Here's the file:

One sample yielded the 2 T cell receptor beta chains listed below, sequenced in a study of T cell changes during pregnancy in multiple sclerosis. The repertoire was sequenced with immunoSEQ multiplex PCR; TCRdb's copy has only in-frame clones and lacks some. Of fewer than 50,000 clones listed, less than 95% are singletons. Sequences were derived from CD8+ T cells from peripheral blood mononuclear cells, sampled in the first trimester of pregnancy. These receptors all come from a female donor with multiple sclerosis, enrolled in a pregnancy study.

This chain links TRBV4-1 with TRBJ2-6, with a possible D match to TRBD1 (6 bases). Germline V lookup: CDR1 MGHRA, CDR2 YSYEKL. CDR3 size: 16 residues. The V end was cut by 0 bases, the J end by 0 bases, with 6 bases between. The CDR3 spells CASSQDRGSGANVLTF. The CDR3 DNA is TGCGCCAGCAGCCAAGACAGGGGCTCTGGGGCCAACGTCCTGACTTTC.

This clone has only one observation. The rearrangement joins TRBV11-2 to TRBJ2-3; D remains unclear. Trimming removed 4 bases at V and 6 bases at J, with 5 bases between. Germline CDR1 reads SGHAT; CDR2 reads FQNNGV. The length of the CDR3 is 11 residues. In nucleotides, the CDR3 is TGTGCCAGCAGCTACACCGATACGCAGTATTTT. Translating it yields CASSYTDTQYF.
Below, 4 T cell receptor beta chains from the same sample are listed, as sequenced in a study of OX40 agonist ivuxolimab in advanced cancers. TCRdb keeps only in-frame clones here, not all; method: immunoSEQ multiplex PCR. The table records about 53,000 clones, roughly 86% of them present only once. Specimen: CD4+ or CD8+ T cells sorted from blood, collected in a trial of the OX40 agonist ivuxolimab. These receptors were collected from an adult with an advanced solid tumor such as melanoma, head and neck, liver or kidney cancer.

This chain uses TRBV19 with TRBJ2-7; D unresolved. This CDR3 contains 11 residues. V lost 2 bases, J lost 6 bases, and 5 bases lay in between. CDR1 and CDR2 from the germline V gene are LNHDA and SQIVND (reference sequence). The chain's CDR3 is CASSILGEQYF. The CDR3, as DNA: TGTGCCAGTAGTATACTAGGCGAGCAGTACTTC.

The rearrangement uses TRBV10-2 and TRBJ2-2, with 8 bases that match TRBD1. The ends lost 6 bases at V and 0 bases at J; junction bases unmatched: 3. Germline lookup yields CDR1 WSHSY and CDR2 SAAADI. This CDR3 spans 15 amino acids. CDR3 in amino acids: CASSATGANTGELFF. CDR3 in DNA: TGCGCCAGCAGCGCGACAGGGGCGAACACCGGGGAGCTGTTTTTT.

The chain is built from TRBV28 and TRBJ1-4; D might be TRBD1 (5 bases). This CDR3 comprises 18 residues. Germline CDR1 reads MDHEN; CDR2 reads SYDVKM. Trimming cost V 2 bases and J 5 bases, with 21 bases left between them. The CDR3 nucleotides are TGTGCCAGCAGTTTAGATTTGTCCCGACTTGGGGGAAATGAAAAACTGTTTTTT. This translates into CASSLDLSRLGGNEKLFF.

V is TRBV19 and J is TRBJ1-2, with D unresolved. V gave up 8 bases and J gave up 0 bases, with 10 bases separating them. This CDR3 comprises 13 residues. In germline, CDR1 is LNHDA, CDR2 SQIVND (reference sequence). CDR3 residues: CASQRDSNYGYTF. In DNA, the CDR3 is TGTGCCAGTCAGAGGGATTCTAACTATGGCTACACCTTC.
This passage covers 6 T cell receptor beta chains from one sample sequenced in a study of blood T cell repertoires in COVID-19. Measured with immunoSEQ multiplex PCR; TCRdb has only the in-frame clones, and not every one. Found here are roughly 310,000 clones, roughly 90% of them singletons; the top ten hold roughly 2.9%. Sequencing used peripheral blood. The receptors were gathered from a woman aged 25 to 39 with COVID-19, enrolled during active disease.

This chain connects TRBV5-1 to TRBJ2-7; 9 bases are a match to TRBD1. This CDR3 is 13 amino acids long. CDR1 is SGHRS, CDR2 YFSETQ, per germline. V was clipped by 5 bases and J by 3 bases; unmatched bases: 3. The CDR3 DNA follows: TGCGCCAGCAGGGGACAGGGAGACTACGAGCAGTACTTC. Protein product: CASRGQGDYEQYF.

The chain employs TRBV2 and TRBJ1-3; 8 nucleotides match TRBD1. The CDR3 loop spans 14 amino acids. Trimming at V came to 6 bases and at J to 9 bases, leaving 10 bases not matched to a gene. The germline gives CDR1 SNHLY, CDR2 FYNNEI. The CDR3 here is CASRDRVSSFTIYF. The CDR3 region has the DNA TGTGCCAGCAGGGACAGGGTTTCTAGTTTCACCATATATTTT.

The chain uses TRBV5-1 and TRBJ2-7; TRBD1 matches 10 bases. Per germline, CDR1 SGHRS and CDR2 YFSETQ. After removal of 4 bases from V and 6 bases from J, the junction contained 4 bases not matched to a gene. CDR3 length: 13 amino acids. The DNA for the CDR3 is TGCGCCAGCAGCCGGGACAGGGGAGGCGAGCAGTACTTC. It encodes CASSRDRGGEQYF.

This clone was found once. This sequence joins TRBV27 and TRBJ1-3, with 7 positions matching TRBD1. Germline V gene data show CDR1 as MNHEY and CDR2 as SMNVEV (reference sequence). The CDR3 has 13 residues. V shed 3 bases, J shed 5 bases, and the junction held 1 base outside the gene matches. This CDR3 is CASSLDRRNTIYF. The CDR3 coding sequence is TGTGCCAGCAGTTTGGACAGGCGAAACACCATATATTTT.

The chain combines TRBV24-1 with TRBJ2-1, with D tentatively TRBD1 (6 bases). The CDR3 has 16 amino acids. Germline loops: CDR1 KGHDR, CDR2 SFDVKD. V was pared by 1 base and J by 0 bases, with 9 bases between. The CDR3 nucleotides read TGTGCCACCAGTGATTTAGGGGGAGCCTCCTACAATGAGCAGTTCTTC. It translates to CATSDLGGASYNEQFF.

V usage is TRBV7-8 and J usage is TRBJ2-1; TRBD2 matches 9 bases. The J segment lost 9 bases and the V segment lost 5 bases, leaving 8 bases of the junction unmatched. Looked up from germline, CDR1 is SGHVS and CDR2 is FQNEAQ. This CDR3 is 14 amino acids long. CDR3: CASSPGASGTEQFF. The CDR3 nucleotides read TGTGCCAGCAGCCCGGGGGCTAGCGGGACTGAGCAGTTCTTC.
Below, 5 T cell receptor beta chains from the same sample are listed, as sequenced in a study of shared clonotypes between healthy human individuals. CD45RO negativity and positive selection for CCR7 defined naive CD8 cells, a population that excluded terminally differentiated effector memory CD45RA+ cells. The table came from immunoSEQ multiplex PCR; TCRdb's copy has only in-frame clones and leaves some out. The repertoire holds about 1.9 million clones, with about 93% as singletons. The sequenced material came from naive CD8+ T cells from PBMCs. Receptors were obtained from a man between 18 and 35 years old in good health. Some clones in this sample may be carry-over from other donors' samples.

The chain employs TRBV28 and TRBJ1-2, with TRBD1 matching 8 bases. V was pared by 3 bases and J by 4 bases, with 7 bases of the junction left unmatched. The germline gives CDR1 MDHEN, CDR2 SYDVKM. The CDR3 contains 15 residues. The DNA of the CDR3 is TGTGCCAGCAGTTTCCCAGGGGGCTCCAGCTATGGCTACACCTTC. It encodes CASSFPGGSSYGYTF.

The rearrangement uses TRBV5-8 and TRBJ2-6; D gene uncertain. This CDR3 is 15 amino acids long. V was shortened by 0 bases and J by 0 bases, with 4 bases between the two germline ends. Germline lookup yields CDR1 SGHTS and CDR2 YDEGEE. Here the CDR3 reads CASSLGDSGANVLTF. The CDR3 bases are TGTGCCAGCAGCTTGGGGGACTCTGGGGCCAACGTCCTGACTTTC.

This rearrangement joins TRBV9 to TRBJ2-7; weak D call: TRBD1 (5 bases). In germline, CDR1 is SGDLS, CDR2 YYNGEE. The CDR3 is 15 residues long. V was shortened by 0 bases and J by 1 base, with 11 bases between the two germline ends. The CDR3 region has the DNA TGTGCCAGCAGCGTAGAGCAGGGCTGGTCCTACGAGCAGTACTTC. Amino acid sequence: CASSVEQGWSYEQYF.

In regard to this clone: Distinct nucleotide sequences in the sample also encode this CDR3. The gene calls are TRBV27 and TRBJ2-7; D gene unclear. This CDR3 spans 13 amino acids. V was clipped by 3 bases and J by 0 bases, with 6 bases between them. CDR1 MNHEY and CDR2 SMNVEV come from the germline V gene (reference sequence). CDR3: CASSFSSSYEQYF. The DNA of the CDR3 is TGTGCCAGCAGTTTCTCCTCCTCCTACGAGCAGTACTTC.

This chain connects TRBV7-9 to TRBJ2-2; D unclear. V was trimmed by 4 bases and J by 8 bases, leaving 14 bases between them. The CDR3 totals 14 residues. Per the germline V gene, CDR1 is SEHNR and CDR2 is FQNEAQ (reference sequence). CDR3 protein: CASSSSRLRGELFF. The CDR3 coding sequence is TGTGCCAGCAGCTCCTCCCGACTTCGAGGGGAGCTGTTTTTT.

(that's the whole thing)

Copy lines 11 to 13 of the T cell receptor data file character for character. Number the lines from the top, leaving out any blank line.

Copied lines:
The chain employs TRBV2 and TRBJ1-3; 8 nucleotides match TRBD1. The CDR3 loop spans 14 amino acids. Trimming at V came to 6 bases and at J to 9 bases, leaving 10 bases not matched to a gene. The germline gives CDR1 SNHLY, CDR2 FYNNEI. The CDR3 here is CASRDRVSSFTIYF. The CDR3 region has the DNA TGTGCCAGCAGGGACAGGGTTTCTAGTTTCACCATATATTTT.

The chain uses TRBV5-1 and TRBJ2-7; TRBD1 matches 10 bases. Per germline, CDR1 SGHRS and CDR2 YFSETQ. After removal of 4 bases from V and 6 bases from J, the junction contained 4 bases not matched to a gene. CDR3 length: 13 amino acids. The DNA for the CDR3 is TGCGCCAGCAGCCGGGACAGGGGAGGCGAGCAGTACTTC. It encodes CASSRDRGGEQYF.

This clone was found once. This sequence joins TRBV27 and TRBJ1-3, with 7 positions matching TRBD1. Germline V gene data show CDR1 as MNHEY and CDR2 as SMNVEV (reference sequence). The CDR3 has 13 residues. V shed 3 bases, J shed 5 bases, and the junction held 1 base outside the gene matches. This CDR3 is CASSLDRRNTIYF. The CDR3 coding sequence is TGTGCCAGCAGTTTGGACAGGCGAAACACCATATATTTT.